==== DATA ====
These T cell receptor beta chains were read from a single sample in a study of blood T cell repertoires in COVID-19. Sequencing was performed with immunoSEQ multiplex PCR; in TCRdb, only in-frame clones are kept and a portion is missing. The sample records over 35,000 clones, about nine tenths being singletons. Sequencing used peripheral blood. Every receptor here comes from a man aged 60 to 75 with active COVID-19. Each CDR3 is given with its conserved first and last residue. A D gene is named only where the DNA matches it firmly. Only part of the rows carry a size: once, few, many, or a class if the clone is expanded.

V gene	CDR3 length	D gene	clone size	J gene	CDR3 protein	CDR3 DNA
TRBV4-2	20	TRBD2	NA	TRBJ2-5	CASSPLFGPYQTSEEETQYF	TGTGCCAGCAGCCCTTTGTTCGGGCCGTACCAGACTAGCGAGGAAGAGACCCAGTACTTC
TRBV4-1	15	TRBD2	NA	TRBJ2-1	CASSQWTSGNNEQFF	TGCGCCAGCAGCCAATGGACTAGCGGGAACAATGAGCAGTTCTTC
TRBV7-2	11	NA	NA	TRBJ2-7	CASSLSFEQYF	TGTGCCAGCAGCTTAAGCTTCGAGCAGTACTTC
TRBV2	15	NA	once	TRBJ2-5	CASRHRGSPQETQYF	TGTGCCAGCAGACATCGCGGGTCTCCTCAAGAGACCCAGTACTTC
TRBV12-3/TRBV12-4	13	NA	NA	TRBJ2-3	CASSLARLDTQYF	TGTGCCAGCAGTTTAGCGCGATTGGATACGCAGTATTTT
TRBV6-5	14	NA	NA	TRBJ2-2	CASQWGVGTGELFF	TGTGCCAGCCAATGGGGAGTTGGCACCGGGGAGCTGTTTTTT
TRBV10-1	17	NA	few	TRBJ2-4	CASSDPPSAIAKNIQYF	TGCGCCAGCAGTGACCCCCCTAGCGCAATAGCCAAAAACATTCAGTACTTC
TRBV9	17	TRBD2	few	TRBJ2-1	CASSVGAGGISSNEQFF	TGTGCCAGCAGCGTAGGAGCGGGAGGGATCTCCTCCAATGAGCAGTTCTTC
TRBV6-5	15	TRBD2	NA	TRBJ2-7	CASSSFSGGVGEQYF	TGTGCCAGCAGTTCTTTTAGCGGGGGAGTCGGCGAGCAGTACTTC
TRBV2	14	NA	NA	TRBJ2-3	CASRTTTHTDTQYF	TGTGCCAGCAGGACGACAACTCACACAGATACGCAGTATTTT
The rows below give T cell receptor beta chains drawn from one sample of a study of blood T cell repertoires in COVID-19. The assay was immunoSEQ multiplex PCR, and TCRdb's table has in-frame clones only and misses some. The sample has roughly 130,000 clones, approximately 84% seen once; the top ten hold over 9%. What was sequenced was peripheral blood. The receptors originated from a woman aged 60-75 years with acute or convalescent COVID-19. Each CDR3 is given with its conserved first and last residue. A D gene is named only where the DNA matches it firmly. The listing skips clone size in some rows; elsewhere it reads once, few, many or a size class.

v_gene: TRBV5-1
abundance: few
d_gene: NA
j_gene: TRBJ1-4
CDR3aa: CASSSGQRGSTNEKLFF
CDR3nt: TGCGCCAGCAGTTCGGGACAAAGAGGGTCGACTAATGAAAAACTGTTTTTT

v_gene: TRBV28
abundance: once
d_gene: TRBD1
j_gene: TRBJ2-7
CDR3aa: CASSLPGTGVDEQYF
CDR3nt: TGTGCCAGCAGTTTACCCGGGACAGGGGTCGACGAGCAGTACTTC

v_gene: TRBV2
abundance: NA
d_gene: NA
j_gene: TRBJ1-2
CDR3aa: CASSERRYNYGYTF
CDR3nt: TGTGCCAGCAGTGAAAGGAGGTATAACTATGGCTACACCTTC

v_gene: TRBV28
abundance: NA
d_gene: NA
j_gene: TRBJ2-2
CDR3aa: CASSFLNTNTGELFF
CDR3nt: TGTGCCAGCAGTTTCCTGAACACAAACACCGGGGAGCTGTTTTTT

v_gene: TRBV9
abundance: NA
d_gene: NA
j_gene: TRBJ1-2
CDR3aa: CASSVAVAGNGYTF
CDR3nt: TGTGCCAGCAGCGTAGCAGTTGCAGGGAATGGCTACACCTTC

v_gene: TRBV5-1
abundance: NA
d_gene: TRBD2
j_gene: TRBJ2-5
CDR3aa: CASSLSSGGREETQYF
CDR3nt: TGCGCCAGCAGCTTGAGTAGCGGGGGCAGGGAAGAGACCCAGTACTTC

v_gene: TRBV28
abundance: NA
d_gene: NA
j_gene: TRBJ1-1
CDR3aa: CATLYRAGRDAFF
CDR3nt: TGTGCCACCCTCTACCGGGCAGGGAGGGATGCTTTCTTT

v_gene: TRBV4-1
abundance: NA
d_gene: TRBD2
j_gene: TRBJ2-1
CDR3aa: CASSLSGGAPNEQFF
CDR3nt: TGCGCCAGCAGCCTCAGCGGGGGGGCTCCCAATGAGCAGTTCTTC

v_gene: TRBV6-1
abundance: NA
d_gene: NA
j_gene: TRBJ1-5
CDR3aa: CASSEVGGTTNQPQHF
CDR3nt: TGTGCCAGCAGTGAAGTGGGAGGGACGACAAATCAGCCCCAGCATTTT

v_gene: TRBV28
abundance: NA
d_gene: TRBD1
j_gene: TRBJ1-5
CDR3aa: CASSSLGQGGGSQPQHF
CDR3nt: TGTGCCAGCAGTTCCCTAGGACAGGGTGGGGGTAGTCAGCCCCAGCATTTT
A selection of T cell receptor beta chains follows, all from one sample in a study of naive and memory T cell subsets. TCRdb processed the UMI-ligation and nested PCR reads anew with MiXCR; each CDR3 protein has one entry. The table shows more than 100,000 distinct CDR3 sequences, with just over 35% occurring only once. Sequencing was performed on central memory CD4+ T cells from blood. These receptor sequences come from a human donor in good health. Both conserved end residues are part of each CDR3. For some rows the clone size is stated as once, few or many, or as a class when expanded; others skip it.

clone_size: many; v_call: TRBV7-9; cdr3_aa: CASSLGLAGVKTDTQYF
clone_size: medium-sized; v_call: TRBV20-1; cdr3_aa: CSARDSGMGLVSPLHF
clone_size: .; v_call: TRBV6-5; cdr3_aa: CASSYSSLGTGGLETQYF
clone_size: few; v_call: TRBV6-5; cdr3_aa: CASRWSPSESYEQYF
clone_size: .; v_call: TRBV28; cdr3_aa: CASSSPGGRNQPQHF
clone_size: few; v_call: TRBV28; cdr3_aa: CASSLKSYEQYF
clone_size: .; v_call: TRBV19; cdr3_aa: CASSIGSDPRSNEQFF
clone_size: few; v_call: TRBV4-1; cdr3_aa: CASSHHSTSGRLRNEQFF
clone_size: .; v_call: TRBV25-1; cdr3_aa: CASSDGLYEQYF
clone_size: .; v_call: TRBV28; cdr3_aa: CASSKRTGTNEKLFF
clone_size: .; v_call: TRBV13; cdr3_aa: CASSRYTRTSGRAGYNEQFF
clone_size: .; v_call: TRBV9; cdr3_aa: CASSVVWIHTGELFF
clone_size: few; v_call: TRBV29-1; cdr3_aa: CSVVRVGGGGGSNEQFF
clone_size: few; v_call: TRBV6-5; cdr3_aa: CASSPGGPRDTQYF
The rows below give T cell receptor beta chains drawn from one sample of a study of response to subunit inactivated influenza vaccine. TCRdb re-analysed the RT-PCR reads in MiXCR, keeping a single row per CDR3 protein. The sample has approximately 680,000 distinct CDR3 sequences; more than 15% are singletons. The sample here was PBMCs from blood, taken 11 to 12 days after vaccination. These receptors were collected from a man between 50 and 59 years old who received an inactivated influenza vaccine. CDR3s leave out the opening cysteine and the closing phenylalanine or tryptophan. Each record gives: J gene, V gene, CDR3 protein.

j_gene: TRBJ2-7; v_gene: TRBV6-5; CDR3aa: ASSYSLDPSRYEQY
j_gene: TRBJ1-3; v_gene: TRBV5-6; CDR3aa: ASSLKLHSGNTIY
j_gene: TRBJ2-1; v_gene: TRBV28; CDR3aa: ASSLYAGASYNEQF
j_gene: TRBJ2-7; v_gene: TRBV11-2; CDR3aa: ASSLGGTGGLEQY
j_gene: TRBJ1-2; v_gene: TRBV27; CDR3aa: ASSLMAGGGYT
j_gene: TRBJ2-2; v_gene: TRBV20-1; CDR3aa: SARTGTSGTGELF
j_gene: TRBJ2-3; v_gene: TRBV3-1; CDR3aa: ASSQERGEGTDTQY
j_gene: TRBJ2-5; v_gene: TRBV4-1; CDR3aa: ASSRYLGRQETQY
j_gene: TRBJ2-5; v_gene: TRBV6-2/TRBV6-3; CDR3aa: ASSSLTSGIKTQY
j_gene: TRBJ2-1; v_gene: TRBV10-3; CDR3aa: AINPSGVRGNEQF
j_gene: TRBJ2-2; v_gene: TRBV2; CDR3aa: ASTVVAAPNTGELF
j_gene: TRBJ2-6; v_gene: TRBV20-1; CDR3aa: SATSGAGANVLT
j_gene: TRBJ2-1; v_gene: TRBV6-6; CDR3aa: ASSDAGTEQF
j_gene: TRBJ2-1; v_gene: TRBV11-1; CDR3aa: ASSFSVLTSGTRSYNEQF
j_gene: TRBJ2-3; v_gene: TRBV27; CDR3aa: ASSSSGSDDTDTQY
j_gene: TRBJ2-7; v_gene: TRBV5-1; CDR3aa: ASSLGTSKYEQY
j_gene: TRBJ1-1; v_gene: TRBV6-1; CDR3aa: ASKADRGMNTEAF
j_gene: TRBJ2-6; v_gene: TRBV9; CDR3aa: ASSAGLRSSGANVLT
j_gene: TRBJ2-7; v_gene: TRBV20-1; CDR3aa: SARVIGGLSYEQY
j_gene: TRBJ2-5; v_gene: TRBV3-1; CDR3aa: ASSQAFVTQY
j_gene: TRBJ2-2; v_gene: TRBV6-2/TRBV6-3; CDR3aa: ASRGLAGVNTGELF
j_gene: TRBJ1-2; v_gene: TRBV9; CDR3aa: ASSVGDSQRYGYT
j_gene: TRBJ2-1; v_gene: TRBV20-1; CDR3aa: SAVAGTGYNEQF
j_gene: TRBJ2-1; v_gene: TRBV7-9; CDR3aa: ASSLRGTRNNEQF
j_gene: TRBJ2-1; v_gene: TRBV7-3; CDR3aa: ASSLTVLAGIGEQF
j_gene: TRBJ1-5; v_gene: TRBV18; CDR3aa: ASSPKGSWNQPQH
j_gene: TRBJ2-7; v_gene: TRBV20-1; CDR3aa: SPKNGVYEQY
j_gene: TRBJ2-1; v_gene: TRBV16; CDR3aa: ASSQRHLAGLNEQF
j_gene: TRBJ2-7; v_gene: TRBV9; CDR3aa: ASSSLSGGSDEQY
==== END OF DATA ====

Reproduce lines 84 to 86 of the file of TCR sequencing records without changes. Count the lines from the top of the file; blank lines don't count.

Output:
clone_size: .; v_call: TRBV28; cdr3_aa: CASSKRTGTNEKLFF
clone_size: .; v_call: TRBV13; cdr3_aa: CASSRYTRTSGRAGYNEQFF
clone_size: .; v_call: TRBV9; cdr3_aa: CASSVVWIHTGELFF